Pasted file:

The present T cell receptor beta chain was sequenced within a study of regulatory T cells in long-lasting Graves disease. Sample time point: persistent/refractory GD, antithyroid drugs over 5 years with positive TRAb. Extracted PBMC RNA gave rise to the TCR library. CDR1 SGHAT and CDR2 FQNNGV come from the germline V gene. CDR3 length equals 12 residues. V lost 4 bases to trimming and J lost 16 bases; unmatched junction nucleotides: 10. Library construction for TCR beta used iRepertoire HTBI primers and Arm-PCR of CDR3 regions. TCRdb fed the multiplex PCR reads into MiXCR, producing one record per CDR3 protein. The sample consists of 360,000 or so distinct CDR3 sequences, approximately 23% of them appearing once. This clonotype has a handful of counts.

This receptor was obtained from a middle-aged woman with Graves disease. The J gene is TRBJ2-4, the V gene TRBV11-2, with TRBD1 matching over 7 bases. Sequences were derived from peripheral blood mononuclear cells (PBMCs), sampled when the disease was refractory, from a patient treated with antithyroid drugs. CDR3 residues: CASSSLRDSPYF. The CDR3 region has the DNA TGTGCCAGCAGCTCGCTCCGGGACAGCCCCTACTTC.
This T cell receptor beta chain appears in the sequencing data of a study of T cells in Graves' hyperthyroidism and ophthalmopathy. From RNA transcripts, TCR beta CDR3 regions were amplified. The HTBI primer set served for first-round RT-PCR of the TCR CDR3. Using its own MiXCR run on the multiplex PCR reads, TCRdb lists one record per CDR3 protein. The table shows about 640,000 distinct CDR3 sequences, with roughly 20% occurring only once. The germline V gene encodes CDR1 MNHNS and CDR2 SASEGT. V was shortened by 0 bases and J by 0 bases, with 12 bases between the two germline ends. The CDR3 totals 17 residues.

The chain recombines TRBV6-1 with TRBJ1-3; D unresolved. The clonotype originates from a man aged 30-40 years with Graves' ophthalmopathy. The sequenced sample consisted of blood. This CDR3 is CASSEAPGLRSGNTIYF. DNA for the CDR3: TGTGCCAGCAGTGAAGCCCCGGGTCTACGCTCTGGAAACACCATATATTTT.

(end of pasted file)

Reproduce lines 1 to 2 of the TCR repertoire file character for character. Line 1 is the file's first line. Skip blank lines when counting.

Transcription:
The present T cell receptor beta chain was sequenced within a study of regulatory T cells in long-lasting Graves disease. Sample time point: persistent/refractory GD, antithyroid drugs over 5 years with positive TRAb. Extracted PBMC RNA gave rise to the TCR library. CDR1 SGHAT and CDR2 FQNNGV come from the germline V gene. CDR3 length equals 12 residues. V lost 4 bases to trimming and J lost 16 bases; unmatched junction nucleotides: 10. Library construction for TCR beta used iRepertoire HTBI primers and Arm-PCR of CDR3 regions. TCRdb fed the multiplex PCR reads into MiXCR, producing one record per CDR3 protein. The sample consists of 360,000 or so distinct CDR3 sequences, approximately 23% of them appearing once. This clonotype has a handful of counts.

This receptor was obtained from a middle-aged woman with Graves disease. The J gene is TRBJ2-4, the V gene TRBV11-2, with TRBD1 matching over 7 bases. Sequences were derived from peripheral blood mononuclear cells (PBMCs), sampled when the disease was refractory, from a patient treated with antithyroid drugs. CDR3 residues: CASSSLRDSPYF. The CDR3 region has the DNA TGTGCCAGCAGCTCGCTCCGGGACAGCCCCTACTTC.